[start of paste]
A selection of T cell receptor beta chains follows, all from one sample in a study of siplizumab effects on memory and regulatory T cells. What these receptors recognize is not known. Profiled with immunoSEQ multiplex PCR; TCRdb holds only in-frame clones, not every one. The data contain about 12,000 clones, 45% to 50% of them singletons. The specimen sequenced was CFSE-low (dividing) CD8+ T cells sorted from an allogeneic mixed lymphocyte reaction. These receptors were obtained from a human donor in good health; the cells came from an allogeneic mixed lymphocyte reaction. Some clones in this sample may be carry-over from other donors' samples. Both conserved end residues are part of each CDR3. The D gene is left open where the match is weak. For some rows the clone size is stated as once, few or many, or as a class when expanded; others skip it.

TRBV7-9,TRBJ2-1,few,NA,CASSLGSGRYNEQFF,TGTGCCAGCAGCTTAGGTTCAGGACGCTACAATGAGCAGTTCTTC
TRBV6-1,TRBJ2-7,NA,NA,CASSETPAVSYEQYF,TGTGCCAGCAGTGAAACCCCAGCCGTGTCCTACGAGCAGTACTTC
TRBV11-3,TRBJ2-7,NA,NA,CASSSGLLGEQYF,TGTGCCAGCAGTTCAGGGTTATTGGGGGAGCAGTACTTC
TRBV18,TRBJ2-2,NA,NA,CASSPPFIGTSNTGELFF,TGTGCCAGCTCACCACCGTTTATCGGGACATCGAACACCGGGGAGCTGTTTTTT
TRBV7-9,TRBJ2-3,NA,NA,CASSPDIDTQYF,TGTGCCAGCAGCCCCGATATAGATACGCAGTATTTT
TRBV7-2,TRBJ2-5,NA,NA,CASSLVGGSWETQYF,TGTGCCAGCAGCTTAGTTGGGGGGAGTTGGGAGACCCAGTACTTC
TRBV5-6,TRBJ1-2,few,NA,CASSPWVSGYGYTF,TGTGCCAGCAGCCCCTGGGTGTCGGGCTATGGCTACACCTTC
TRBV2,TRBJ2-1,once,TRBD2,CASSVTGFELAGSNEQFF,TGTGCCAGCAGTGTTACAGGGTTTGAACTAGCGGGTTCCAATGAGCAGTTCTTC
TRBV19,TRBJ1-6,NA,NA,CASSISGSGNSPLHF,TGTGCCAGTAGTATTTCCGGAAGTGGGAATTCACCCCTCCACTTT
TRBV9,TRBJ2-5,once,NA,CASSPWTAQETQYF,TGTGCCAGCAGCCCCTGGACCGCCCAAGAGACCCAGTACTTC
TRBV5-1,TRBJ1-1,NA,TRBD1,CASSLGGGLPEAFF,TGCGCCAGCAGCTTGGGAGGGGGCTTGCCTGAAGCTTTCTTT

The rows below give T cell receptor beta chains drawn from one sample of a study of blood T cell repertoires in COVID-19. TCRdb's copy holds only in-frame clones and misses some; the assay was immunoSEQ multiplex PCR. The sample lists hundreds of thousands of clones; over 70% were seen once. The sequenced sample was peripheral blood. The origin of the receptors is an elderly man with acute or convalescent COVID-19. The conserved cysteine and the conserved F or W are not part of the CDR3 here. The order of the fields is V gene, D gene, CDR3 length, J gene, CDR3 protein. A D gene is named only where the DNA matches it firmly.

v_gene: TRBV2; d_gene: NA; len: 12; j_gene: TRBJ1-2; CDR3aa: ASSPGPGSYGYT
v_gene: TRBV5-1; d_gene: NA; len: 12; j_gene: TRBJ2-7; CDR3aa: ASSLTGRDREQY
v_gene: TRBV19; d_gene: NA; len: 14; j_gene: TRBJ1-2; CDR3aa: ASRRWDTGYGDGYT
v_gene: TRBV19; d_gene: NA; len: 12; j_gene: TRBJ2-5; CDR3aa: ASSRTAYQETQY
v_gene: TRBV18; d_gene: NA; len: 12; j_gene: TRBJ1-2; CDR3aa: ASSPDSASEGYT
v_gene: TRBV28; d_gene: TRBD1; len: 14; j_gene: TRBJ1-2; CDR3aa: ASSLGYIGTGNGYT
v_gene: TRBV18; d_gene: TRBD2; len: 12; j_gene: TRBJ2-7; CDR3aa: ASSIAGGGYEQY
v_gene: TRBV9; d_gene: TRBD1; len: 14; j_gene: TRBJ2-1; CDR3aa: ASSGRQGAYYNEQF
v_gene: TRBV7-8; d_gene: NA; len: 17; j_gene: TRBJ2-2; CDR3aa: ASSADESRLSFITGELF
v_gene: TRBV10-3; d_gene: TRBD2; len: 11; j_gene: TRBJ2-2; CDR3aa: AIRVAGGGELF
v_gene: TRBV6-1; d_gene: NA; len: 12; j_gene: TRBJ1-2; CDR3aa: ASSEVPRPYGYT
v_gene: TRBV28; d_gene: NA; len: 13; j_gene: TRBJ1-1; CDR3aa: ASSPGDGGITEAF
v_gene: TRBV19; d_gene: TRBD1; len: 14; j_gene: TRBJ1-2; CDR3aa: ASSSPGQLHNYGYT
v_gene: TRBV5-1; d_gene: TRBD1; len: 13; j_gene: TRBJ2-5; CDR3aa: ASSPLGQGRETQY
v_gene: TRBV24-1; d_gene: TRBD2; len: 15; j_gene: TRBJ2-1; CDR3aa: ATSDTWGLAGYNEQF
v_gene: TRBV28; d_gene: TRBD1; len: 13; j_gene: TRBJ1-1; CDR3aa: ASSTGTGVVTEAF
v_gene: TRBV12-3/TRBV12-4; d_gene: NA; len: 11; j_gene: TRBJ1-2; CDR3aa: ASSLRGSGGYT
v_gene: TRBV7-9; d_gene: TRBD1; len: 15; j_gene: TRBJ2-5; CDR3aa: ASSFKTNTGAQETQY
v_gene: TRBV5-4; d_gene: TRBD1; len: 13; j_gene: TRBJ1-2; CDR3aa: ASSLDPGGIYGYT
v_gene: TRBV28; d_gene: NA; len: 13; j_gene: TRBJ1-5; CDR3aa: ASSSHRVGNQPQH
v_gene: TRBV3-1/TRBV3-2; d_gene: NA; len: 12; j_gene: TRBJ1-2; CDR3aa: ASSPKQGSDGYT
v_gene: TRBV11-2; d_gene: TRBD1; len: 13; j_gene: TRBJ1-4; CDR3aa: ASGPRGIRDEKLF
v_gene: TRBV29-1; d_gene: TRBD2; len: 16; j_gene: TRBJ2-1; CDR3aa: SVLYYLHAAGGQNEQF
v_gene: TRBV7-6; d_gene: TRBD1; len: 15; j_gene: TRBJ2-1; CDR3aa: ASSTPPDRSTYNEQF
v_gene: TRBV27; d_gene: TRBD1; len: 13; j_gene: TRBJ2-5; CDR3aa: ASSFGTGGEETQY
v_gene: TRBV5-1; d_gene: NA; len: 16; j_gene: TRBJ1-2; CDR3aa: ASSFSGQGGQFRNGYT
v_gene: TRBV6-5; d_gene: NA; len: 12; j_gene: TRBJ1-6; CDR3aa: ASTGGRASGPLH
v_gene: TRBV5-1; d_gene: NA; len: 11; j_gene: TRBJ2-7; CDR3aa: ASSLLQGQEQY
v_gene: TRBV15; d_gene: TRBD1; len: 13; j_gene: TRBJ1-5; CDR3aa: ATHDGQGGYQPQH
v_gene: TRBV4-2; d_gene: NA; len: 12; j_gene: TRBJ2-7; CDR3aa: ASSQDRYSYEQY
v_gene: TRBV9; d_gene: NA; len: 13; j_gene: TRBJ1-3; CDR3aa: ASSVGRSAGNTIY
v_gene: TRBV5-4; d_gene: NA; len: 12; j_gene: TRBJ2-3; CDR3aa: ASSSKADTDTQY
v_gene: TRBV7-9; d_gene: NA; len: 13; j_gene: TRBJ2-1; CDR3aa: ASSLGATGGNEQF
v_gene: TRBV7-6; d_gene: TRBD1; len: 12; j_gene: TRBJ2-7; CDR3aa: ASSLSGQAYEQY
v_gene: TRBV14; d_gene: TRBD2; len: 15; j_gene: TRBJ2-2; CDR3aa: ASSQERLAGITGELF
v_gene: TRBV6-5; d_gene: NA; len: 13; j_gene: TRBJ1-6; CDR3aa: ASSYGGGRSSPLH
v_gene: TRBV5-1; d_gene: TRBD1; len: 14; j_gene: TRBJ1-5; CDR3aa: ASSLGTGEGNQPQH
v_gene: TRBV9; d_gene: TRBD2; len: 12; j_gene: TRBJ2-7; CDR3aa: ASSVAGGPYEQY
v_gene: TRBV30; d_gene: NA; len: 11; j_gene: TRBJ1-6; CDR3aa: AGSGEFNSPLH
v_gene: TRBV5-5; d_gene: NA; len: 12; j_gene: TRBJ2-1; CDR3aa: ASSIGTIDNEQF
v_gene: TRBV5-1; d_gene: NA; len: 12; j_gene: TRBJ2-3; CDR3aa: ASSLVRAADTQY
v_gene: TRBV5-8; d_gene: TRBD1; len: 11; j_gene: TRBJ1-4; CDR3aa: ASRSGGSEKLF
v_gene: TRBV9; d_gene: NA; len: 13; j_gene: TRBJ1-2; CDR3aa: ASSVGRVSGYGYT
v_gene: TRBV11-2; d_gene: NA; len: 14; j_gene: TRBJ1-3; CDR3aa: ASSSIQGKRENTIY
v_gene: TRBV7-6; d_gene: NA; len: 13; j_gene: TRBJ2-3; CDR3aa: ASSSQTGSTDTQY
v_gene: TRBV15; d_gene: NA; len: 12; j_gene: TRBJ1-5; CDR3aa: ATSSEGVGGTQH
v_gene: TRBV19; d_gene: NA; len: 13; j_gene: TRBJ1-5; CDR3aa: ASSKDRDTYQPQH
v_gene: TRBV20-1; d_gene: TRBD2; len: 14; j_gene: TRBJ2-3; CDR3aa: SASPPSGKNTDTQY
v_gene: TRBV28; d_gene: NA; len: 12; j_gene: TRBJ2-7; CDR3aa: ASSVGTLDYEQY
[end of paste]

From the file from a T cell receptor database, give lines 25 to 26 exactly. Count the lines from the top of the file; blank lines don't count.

v_gene: TRBV28; d_gene: NA; len: 13; j_gene: TRBJ1-1; CDR3aa: ASSPGDGGITEAF
v_gene: TRBV19; d_gene: TRBD1; len: 14; j_gene: TRBJ1-2; CDR3aa: ASSSPGQLHNYGYT